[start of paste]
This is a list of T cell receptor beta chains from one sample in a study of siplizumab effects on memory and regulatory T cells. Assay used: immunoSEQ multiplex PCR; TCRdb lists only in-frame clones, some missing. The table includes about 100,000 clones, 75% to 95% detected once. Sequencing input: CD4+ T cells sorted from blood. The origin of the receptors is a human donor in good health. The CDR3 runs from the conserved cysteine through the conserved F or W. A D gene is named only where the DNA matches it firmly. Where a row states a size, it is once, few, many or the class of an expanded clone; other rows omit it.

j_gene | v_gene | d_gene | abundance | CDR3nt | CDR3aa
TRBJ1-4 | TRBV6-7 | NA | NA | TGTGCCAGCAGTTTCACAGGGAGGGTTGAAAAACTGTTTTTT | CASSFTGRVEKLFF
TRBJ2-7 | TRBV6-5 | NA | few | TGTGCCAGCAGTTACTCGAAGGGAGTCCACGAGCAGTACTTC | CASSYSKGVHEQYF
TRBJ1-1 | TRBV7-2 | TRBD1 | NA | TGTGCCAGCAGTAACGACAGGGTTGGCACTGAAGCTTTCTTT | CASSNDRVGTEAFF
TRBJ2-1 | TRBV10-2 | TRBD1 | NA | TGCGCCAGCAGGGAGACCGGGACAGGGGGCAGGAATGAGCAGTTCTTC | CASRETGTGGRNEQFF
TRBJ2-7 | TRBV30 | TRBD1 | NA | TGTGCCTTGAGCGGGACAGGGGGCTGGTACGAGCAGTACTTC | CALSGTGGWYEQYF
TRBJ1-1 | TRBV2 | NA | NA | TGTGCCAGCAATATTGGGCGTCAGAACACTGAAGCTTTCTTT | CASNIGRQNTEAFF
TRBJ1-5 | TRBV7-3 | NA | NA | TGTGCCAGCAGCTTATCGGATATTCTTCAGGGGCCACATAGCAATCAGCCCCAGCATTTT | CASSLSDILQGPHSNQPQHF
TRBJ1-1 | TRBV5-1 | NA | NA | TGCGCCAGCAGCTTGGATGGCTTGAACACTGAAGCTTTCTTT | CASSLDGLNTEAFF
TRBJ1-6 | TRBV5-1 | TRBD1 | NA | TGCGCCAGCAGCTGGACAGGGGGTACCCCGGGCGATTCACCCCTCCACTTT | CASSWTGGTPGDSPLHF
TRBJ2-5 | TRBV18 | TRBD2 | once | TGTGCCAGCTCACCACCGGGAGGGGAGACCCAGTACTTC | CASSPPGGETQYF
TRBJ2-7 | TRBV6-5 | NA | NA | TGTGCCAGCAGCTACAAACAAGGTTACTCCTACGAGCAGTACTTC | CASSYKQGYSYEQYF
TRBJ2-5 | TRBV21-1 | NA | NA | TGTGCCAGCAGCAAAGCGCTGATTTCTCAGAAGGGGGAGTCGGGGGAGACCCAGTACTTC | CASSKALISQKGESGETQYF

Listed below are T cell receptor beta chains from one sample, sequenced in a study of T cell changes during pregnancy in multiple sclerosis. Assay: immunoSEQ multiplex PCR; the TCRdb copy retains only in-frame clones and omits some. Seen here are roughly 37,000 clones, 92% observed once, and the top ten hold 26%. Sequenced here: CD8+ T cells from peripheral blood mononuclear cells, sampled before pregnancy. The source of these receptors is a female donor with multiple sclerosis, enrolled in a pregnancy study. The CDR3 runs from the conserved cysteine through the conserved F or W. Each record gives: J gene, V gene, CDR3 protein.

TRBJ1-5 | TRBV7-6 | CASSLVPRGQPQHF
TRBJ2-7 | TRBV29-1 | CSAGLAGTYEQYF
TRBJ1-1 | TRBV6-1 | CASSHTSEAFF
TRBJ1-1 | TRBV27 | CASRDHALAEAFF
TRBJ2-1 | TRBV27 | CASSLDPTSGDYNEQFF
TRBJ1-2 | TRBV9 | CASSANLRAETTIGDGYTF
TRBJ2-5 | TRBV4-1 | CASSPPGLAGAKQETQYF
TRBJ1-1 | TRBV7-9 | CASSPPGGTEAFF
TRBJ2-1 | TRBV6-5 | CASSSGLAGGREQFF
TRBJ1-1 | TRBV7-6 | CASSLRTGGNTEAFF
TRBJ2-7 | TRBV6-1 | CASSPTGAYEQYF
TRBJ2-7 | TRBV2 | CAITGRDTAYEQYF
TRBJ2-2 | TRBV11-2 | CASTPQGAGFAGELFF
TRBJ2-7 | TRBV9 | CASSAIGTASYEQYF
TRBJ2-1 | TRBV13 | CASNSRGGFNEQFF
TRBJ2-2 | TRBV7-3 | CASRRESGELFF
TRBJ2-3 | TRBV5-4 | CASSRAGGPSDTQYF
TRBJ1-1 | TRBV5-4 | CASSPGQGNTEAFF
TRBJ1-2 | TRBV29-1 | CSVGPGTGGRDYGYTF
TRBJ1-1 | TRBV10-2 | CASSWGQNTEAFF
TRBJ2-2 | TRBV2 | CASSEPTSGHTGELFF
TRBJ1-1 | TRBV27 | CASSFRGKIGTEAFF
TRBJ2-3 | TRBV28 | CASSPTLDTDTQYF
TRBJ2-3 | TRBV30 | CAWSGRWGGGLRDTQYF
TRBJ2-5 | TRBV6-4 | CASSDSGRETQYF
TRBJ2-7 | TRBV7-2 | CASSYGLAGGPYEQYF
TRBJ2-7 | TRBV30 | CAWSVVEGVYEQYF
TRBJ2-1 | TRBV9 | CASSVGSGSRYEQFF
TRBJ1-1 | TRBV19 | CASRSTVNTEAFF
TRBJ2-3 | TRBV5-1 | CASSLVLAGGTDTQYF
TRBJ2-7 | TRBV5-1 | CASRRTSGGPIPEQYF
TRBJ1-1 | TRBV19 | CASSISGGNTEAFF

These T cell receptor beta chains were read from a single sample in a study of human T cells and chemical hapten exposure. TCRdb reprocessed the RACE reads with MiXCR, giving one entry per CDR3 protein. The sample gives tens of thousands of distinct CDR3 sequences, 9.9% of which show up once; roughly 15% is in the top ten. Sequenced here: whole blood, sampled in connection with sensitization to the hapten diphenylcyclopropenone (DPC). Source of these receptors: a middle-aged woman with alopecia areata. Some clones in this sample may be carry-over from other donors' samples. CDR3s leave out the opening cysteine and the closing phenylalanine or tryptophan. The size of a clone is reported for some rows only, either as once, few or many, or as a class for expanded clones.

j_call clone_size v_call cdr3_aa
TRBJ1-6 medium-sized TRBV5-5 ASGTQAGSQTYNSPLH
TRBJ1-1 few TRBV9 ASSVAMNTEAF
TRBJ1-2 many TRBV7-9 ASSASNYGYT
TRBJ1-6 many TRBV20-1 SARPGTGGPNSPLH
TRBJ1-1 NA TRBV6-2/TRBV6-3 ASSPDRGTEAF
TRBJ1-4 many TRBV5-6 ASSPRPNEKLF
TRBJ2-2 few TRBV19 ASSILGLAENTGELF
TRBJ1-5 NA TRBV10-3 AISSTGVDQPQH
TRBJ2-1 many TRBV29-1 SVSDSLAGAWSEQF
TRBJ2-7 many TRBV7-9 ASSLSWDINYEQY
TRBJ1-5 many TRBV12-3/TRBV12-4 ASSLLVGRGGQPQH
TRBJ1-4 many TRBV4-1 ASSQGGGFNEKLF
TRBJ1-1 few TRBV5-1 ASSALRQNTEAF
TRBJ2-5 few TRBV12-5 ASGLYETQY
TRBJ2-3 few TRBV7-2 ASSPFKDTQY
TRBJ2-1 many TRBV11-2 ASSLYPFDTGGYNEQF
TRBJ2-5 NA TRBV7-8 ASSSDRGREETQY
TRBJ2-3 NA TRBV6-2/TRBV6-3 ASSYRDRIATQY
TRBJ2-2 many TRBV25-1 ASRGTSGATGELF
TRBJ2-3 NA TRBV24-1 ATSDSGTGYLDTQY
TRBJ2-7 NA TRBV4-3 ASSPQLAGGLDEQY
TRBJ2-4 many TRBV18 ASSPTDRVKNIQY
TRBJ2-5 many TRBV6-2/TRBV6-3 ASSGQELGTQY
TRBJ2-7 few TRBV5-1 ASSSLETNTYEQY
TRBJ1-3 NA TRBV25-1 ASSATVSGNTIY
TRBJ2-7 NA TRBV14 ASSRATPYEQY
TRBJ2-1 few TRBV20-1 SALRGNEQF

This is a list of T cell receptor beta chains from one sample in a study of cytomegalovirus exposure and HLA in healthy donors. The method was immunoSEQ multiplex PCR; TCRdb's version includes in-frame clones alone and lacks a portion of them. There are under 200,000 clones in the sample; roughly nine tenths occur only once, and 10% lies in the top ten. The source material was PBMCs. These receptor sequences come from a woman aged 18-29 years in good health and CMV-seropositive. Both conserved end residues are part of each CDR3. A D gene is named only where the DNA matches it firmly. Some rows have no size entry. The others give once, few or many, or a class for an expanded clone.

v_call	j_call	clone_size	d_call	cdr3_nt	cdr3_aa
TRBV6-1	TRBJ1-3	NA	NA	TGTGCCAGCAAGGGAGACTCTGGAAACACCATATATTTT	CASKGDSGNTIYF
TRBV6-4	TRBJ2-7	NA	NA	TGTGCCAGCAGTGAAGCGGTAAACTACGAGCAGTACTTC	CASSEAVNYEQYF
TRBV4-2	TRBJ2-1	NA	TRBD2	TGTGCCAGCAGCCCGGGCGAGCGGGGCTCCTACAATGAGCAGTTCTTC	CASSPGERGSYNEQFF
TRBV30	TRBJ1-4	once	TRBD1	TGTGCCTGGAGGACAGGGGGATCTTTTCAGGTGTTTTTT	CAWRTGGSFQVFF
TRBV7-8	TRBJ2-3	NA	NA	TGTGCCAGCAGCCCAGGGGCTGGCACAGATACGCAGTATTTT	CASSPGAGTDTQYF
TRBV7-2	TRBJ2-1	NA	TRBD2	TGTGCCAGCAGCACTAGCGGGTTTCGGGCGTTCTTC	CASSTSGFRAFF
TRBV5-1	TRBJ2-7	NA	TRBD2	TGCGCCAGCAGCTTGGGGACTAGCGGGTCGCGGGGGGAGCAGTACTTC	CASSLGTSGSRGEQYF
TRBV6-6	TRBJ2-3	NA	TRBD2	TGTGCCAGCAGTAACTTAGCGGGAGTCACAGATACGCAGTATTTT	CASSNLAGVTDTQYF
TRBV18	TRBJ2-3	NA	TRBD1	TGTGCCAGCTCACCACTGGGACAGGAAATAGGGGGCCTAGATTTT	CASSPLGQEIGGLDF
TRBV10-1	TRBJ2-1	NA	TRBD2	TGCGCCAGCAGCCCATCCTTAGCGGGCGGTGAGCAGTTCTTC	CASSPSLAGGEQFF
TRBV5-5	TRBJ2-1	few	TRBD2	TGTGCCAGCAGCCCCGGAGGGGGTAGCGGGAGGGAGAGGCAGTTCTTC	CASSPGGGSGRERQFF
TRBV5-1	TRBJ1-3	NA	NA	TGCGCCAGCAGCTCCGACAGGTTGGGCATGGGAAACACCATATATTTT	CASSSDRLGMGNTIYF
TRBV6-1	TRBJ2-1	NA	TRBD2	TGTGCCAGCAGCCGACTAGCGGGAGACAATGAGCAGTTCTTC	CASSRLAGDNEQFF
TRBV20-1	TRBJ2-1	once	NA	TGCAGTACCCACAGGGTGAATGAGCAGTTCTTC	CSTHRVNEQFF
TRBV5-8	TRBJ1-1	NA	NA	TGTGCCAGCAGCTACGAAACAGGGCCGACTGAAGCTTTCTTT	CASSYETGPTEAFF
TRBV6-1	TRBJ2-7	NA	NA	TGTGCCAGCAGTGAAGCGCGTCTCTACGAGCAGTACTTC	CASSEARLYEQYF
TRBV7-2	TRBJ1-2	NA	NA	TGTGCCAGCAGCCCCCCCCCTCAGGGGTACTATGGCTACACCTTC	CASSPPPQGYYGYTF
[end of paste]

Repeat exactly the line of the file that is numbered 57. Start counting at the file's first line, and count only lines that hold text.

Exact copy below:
TRBJ1-5 NA TRBV10-3 AISSTGVDQPQH